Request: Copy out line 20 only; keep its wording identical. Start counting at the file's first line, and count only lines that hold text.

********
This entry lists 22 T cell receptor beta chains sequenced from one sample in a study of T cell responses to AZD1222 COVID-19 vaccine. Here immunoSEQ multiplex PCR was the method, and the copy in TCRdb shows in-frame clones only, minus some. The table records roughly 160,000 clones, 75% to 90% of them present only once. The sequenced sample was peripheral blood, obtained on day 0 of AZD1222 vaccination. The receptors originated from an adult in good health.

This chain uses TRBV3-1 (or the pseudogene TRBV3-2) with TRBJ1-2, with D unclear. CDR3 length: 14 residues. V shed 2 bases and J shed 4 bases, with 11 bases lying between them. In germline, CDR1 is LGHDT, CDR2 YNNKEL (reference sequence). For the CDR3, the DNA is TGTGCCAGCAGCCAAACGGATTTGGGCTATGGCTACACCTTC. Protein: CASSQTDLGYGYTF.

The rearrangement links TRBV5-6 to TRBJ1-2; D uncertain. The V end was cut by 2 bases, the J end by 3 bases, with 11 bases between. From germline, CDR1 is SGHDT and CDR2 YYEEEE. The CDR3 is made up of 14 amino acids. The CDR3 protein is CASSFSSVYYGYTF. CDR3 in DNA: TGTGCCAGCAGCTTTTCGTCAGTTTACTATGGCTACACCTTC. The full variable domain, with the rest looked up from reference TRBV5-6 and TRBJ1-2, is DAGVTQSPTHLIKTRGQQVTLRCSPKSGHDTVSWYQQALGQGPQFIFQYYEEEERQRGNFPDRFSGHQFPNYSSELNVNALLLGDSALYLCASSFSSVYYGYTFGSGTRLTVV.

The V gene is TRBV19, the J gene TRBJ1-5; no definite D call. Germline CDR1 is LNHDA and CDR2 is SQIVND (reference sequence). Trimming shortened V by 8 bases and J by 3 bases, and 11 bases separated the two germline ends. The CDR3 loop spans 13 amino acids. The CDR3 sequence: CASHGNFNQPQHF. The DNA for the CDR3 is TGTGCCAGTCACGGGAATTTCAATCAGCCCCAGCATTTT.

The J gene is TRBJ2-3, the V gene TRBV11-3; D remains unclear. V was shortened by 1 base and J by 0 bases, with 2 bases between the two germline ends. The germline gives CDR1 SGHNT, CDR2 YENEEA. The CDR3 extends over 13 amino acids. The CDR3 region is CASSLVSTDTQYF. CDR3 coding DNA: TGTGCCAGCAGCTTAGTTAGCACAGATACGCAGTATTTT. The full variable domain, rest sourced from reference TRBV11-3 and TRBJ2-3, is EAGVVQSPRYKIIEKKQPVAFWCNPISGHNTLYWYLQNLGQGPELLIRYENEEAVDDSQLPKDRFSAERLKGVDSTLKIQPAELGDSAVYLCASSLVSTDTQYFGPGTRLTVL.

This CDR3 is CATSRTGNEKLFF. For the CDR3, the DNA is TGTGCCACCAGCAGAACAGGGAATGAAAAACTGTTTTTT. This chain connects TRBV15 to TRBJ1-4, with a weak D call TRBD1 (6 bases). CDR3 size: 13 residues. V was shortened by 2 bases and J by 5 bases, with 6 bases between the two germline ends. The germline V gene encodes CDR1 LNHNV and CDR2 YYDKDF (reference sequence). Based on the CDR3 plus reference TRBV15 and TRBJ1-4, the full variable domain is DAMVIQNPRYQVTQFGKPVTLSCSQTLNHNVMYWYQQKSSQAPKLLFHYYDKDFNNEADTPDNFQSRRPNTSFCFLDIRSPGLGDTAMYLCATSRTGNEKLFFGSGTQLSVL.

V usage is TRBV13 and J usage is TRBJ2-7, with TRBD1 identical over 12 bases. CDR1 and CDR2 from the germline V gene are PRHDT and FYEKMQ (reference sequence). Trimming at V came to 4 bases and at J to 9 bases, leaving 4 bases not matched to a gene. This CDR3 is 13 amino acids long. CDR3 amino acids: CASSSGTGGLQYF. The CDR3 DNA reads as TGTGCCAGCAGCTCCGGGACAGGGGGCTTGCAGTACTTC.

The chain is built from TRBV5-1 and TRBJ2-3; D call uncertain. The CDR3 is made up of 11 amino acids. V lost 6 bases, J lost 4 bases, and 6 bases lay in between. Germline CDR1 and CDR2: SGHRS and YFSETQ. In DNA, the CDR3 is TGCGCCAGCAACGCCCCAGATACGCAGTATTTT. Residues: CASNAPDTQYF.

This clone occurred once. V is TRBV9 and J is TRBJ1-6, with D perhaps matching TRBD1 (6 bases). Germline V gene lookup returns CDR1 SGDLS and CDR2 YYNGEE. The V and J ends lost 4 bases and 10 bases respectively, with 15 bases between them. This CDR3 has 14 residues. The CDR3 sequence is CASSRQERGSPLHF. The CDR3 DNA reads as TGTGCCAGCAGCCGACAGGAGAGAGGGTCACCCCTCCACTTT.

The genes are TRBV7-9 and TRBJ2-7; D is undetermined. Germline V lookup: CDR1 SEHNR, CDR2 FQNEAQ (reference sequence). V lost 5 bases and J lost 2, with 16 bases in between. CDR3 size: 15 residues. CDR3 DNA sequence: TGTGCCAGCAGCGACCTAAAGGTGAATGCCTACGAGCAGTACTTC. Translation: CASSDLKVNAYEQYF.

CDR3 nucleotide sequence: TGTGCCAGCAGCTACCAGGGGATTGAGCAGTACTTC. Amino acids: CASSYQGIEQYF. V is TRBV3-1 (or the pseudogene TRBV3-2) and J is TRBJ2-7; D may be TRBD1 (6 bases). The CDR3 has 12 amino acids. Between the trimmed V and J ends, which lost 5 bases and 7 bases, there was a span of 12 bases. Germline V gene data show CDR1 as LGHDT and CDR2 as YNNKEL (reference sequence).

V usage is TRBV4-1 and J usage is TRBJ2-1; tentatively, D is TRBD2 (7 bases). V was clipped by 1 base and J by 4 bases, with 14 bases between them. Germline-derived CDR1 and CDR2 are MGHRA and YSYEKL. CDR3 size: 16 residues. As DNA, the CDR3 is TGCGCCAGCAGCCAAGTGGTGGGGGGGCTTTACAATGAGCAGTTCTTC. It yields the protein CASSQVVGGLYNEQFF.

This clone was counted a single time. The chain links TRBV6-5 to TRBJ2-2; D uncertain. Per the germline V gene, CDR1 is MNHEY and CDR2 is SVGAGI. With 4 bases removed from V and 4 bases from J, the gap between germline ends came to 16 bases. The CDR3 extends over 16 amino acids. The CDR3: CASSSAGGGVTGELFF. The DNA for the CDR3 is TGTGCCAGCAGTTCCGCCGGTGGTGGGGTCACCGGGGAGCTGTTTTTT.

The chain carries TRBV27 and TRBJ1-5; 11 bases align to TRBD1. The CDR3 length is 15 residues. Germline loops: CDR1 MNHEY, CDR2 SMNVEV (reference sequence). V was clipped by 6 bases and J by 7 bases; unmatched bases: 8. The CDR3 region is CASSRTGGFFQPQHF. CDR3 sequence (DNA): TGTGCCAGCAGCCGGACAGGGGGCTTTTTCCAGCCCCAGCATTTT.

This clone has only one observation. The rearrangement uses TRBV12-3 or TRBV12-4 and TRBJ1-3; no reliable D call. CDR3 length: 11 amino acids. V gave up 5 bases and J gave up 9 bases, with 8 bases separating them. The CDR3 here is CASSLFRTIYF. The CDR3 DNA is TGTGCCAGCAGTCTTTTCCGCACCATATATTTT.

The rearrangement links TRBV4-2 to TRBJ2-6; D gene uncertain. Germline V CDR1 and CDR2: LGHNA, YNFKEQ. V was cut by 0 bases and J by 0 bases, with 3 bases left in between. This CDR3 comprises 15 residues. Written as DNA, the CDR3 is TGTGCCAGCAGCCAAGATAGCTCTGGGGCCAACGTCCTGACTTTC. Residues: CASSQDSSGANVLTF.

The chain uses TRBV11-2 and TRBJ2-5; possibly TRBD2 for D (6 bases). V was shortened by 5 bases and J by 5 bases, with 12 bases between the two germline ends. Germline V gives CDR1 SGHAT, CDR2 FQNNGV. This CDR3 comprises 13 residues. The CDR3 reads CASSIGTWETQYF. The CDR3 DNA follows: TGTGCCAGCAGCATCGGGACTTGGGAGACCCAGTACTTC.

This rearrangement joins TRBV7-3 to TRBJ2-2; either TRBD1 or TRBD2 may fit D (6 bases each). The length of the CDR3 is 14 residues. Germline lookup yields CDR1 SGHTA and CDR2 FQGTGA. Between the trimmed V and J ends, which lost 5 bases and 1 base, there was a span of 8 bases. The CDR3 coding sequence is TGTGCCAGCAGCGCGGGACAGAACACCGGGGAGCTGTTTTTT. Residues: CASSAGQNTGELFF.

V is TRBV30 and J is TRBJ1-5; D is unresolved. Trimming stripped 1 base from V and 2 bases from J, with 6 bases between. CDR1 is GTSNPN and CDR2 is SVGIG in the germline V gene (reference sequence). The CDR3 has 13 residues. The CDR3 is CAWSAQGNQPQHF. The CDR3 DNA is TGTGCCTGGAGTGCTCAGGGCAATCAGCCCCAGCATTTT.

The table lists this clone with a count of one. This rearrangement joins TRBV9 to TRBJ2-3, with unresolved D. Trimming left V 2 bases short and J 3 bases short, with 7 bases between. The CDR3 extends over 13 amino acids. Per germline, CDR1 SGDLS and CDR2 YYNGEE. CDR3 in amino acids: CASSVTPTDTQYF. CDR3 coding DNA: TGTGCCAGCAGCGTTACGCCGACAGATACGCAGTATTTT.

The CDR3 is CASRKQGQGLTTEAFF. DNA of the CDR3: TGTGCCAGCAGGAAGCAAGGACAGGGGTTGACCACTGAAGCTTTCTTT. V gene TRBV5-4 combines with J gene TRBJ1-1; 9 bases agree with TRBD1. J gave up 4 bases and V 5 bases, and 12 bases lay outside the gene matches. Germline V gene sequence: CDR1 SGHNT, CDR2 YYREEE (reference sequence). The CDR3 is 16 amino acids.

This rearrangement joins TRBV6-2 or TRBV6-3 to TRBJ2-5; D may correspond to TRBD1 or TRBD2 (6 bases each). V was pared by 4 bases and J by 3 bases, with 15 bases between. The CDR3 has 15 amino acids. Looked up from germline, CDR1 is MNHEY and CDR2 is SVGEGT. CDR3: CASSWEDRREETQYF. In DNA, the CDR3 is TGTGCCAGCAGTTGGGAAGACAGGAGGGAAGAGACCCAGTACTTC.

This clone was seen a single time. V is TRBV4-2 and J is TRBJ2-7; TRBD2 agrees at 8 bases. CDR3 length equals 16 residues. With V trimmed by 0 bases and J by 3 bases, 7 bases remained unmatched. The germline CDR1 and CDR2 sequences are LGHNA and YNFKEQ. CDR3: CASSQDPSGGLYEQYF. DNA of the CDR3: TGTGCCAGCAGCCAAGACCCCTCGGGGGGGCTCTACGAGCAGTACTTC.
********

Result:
The table lists this clone with a count of one. This rearrangement joins TRBV9 to TRBJ2-3, with unresolved D. Trimming left V 2 bases short and J 3 bases short, with 7 bases between. The CDR3 extends over 13 amino acids. Per germline, CDR1 SGDLS and CDR2 YYNGEE. CDR3 in amino acids: CASSVTPTDTQYF. CDR3 coding DNA: TGTGCCAGCAGCGTTACGCCGACAGATACGCAGTATTTT.